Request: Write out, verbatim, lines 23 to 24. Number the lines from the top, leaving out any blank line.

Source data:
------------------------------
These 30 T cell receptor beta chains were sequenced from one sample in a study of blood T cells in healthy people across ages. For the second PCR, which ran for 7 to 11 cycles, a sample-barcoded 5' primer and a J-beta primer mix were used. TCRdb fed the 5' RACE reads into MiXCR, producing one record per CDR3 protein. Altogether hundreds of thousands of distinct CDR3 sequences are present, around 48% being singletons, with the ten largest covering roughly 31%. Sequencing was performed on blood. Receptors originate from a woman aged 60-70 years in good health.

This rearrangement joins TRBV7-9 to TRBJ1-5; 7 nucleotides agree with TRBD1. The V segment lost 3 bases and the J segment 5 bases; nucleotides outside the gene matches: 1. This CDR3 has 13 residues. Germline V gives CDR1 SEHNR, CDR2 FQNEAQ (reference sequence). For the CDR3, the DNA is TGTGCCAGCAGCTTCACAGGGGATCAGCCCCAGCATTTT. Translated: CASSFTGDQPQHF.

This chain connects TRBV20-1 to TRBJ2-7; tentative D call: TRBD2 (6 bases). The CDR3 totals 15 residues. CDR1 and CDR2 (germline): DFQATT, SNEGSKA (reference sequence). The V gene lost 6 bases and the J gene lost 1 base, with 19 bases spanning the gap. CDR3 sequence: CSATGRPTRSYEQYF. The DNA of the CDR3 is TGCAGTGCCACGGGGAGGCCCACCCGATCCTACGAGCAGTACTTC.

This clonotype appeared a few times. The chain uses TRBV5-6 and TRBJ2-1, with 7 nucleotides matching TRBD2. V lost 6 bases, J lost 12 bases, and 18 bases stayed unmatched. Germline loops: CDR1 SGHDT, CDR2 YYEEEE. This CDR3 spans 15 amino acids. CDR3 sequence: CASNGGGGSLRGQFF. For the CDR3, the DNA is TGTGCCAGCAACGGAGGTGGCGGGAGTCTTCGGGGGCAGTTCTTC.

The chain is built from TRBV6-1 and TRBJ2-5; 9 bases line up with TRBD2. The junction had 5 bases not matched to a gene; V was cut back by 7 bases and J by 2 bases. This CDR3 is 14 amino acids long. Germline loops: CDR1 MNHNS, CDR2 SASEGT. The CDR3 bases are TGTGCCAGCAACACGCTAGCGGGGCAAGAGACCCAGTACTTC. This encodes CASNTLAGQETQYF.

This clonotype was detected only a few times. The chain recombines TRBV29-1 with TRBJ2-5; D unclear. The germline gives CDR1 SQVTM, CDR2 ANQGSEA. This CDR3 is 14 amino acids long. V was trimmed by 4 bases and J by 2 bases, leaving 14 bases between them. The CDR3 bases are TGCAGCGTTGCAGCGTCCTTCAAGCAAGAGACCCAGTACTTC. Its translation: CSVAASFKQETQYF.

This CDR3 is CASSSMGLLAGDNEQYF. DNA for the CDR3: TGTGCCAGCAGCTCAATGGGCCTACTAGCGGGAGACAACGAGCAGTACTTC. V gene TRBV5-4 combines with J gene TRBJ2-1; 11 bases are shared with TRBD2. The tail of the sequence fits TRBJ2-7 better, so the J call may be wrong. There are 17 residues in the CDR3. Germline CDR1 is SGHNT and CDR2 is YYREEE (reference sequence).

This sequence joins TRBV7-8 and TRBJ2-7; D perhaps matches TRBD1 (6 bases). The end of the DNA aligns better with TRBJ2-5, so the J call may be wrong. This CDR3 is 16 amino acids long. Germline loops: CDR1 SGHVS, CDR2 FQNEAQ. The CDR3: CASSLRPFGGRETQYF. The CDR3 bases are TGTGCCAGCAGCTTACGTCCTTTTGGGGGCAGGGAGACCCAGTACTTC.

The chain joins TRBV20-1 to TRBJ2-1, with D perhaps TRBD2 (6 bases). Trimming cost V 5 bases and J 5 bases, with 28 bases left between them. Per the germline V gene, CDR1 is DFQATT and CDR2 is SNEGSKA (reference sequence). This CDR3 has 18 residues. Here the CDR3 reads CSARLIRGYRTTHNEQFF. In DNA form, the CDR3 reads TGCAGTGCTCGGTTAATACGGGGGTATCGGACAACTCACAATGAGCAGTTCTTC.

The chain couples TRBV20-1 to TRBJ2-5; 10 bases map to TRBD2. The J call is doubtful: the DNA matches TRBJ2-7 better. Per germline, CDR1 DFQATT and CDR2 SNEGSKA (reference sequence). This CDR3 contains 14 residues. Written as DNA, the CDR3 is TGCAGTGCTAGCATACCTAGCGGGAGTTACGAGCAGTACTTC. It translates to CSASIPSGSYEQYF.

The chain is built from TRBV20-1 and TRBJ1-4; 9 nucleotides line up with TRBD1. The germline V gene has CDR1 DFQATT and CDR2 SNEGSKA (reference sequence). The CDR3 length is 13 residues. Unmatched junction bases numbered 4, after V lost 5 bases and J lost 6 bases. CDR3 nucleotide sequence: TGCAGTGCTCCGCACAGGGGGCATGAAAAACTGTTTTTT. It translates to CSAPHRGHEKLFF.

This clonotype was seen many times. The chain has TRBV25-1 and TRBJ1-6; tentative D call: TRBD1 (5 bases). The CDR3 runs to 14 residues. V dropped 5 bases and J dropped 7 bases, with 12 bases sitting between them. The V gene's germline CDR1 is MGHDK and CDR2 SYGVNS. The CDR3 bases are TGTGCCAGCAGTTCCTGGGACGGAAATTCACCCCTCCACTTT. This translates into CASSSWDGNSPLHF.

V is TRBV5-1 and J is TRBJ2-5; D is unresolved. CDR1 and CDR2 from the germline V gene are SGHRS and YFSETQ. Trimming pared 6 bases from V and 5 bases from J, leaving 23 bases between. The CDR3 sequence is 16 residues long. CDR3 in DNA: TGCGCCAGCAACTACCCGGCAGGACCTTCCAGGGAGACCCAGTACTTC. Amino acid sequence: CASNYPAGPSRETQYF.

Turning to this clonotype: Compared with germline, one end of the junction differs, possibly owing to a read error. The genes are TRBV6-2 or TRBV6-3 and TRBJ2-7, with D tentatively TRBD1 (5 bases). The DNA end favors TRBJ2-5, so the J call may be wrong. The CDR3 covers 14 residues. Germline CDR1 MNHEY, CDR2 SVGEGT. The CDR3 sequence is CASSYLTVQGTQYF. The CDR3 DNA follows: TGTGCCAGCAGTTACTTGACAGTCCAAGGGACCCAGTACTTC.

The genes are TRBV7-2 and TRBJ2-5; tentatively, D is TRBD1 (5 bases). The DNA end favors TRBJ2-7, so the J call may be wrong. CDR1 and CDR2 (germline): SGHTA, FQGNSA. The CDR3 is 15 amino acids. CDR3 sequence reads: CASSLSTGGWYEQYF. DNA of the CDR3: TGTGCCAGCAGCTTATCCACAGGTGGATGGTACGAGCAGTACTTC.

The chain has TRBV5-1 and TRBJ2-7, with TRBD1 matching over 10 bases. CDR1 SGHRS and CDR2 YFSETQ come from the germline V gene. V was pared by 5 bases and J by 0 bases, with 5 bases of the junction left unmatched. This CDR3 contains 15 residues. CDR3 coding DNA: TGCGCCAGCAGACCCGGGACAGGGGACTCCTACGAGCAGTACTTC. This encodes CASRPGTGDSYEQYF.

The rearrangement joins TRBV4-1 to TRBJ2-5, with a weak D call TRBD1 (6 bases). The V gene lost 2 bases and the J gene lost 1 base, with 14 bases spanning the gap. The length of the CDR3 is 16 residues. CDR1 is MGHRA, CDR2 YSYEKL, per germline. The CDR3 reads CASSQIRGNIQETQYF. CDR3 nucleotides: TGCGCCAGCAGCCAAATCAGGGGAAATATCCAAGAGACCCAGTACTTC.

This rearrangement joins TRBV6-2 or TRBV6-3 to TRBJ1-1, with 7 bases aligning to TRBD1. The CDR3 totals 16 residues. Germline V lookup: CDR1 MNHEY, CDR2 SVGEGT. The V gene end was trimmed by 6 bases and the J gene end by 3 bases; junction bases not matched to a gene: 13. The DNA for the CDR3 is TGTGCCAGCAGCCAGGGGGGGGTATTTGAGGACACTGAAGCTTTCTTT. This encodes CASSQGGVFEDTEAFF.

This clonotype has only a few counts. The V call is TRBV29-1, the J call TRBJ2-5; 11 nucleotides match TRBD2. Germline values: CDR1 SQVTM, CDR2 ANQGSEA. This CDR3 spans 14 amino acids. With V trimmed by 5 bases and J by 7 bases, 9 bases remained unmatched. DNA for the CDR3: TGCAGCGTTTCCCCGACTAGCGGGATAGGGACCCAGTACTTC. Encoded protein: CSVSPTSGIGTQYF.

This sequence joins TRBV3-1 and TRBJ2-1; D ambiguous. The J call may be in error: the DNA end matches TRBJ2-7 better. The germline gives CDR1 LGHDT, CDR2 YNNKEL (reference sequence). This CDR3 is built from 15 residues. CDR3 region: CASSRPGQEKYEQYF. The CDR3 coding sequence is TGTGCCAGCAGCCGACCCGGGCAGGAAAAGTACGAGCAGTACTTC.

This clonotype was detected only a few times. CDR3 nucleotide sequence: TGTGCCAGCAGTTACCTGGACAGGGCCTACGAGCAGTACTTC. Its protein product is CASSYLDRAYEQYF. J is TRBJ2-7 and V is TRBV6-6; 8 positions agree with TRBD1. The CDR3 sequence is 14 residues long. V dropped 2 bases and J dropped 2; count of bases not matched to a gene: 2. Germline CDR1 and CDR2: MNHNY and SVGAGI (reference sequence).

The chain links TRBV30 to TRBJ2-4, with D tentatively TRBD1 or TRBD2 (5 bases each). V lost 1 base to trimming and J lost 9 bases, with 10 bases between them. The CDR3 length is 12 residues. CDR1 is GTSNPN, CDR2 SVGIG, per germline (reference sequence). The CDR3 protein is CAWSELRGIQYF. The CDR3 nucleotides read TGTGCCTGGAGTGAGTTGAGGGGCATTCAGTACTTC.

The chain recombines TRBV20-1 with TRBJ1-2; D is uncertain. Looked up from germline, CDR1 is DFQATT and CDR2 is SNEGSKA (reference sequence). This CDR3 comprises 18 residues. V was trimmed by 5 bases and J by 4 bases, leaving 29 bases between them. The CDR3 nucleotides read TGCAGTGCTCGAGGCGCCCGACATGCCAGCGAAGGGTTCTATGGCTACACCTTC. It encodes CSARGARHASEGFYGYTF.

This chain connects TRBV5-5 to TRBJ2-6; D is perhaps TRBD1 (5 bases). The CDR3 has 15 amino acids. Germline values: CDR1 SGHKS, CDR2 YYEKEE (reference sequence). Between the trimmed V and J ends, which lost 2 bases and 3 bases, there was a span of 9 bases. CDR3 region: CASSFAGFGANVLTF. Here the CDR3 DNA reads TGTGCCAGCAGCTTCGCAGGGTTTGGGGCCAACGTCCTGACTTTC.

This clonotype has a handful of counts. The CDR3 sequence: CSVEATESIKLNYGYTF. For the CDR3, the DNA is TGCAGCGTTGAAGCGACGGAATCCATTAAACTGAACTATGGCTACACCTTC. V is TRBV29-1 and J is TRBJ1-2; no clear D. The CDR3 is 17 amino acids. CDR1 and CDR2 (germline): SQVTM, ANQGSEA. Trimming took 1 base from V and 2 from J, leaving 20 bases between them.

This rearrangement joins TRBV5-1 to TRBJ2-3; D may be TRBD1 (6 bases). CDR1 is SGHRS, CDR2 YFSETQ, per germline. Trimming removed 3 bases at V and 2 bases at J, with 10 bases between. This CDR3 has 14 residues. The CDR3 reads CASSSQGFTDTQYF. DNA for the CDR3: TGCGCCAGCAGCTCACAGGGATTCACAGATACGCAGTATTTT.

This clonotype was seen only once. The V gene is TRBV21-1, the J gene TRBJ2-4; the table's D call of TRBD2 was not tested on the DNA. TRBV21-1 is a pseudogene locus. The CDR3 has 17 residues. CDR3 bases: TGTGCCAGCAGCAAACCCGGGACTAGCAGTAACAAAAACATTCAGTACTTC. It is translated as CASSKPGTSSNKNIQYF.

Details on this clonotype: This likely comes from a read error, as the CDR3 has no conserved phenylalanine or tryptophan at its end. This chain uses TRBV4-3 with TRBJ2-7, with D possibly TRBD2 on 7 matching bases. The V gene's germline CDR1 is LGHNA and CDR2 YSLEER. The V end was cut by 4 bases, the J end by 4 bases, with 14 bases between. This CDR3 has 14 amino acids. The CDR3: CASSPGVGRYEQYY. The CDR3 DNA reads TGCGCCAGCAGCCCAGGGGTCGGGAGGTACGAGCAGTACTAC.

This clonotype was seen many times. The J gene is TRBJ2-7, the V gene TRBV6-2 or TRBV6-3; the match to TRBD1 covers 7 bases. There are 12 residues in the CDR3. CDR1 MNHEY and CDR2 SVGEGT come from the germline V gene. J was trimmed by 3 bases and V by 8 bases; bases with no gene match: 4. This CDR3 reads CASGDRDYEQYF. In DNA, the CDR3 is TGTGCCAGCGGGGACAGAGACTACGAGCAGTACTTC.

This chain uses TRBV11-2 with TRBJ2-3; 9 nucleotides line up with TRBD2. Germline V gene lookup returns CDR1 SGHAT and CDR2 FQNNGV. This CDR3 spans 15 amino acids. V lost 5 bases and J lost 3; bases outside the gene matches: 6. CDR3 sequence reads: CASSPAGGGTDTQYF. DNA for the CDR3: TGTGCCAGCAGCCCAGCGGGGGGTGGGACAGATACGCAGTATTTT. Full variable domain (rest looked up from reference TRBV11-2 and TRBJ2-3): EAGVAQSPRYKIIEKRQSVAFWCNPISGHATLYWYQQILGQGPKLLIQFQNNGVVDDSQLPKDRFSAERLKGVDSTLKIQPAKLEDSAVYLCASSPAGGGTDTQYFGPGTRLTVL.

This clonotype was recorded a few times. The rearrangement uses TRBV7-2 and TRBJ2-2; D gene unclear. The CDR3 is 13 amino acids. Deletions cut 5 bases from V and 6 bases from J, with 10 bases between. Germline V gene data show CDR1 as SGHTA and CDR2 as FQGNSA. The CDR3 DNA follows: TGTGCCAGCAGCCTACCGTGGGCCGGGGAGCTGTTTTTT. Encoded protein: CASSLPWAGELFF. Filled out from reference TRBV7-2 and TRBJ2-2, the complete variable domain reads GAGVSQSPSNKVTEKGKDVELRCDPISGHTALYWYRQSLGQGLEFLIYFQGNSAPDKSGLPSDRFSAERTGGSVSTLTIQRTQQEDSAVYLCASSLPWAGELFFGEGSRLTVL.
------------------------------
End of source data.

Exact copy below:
The chain recombines TRBV20-1 with TRBJ1-2; D is uncertain. Looked up from germline, CDR1 is DFQATT and CDR2 is SNEGSKA (reference sequence). This CDR3 comprises 18 residues. V was trimmed by 5 bases and J by 4 bases, leaving 29 bases between them. The CDR3 nucleotides read TGCAGTGCTCGAGGCGCCCGACATGCCAGCGAAGGGTTCTATGGCTACACCTTC. It encodes CSARGARHASEGFYGYTF.

This chain connects TRBV5-5 to TRBJ2-6; D is perhaps TRBD1 (5 bases). The CDR3 has 15 amino acids. Germline values: CDR1 SGHKS, CDR2 YYEKEE (reference sequence). Between the trimmed V and J ends, which lost 2 bases and 3 bases, there was a span of 9 bases. CDR3 region: CASSFAGFGANVLTF. Here the CDR3 DNA reads TGTGCCAGCAGCTTCGCAGGGTTTGGGGCCAACGTCCTGACTTTC.